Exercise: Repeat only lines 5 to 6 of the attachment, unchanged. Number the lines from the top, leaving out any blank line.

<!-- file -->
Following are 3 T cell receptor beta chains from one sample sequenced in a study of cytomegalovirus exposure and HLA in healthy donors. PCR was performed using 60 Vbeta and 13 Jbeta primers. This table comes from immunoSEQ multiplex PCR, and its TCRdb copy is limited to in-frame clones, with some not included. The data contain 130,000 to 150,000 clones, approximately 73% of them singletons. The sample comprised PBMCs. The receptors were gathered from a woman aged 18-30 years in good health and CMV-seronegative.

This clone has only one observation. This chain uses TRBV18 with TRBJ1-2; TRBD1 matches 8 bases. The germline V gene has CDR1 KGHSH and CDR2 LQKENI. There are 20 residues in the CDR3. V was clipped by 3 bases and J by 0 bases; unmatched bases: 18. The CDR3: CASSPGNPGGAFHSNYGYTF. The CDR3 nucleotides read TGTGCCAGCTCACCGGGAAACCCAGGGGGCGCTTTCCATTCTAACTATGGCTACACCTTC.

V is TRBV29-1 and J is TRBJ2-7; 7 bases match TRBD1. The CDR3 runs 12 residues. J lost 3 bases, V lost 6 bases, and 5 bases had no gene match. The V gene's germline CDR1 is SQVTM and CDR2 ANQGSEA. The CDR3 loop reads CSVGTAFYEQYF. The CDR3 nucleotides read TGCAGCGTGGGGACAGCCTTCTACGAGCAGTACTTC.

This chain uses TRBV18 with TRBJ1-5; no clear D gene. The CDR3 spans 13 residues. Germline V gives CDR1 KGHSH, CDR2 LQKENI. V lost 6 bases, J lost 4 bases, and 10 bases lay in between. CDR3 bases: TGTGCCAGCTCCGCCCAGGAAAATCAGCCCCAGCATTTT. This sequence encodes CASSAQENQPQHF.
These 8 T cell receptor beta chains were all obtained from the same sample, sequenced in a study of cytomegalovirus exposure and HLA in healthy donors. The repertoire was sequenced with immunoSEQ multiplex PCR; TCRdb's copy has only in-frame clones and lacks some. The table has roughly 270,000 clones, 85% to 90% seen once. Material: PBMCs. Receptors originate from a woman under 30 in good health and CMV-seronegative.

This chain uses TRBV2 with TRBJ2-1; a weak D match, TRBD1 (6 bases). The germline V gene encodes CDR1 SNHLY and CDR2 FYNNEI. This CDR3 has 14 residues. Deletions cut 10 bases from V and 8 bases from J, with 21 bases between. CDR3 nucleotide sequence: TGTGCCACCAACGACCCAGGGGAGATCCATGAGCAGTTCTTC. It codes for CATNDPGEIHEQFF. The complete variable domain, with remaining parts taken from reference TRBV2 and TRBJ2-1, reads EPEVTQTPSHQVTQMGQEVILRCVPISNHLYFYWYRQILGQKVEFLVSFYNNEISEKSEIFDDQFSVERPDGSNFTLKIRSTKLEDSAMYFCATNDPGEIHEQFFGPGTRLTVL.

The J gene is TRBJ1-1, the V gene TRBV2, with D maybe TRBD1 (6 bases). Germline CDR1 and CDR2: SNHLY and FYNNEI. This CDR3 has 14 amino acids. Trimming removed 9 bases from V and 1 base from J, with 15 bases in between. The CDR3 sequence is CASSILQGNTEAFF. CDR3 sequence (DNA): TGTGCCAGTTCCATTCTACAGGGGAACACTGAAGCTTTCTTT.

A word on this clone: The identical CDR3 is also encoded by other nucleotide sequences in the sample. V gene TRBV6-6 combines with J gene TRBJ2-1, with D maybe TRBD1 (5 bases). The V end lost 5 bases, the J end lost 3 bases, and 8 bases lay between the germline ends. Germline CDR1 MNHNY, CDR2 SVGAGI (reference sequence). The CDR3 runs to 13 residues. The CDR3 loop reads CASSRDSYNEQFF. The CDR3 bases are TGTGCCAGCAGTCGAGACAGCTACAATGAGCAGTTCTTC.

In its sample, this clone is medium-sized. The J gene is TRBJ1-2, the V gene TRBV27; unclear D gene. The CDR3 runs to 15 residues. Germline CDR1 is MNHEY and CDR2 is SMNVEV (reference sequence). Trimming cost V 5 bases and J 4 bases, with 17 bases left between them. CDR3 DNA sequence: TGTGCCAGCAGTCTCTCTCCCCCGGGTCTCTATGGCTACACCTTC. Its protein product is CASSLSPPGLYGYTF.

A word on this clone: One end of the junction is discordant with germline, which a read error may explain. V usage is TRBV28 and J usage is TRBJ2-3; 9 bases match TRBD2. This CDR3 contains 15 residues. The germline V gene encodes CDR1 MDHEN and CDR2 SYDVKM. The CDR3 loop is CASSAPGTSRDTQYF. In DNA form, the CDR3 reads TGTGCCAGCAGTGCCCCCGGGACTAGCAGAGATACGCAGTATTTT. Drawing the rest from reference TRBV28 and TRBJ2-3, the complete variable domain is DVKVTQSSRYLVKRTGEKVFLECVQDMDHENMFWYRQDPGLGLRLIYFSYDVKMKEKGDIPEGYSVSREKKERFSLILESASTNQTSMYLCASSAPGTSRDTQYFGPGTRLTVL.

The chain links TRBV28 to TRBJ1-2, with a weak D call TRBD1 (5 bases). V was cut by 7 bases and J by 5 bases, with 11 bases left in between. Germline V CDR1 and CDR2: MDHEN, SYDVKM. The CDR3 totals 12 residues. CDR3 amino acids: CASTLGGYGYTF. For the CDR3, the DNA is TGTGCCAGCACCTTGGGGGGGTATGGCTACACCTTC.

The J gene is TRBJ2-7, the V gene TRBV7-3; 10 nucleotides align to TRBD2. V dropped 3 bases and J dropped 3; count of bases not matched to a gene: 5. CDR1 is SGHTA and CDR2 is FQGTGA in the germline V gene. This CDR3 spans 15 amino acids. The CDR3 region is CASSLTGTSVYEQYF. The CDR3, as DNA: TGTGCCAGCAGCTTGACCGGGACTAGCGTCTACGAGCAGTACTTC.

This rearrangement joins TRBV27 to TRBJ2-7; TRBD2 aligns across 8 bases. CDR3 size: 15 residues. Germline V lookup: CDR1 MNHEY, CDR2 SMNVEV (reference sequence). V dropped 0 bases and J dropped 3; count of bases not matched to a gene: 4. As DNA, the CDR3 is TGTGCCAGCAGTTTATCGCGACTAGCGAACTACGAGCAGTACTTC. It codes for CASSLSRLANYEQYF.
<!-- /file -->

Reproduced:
These 8 T cell receptor beta chains were all obtained from the same sample, sequenced in a study of cytomegalovirus exposure and HLA in healthy donors. The repertoire was sequenced with immunoSEQ multiplex PCR; TCRdb's copy has only in-frame clones and lacks some. The table has roughly 270,000 clones, 85% to 90% seen once. Material: PBMCs. Receptors originate from a woman under 30 in good health and CMV-seronegative.

This chain uses TRBV2 with TRBJ2-1; a weak D match, TRBD1 (6 bases). The germline V gene encodes CDR1 SNHLY and CDR2 FYNNEI. This CDR3 has 14 residues. Deletions cut 10 bases from V and 8 bases from J, with 21 bases between. CDR3 nucleotide sequence: TGTGCCACCAACGACCCAGGGGAGATCCATGAGCAGTTCTTC. It codes for CATNDPGEIHEQFF. The complete variable domain, with remaining parts taken from reference TRBV2 and TRBJ2-1, reads EPEVTQTPSHQVTQMGQEVILRCVPISNHLYFYWYRQILGQKVEFLVSFYNNEISEKSEIFDDQFSVERPDGSNFTLKIRSTKLEDSAMYFCATNDPGEIHEQFFGPGTRLTVL.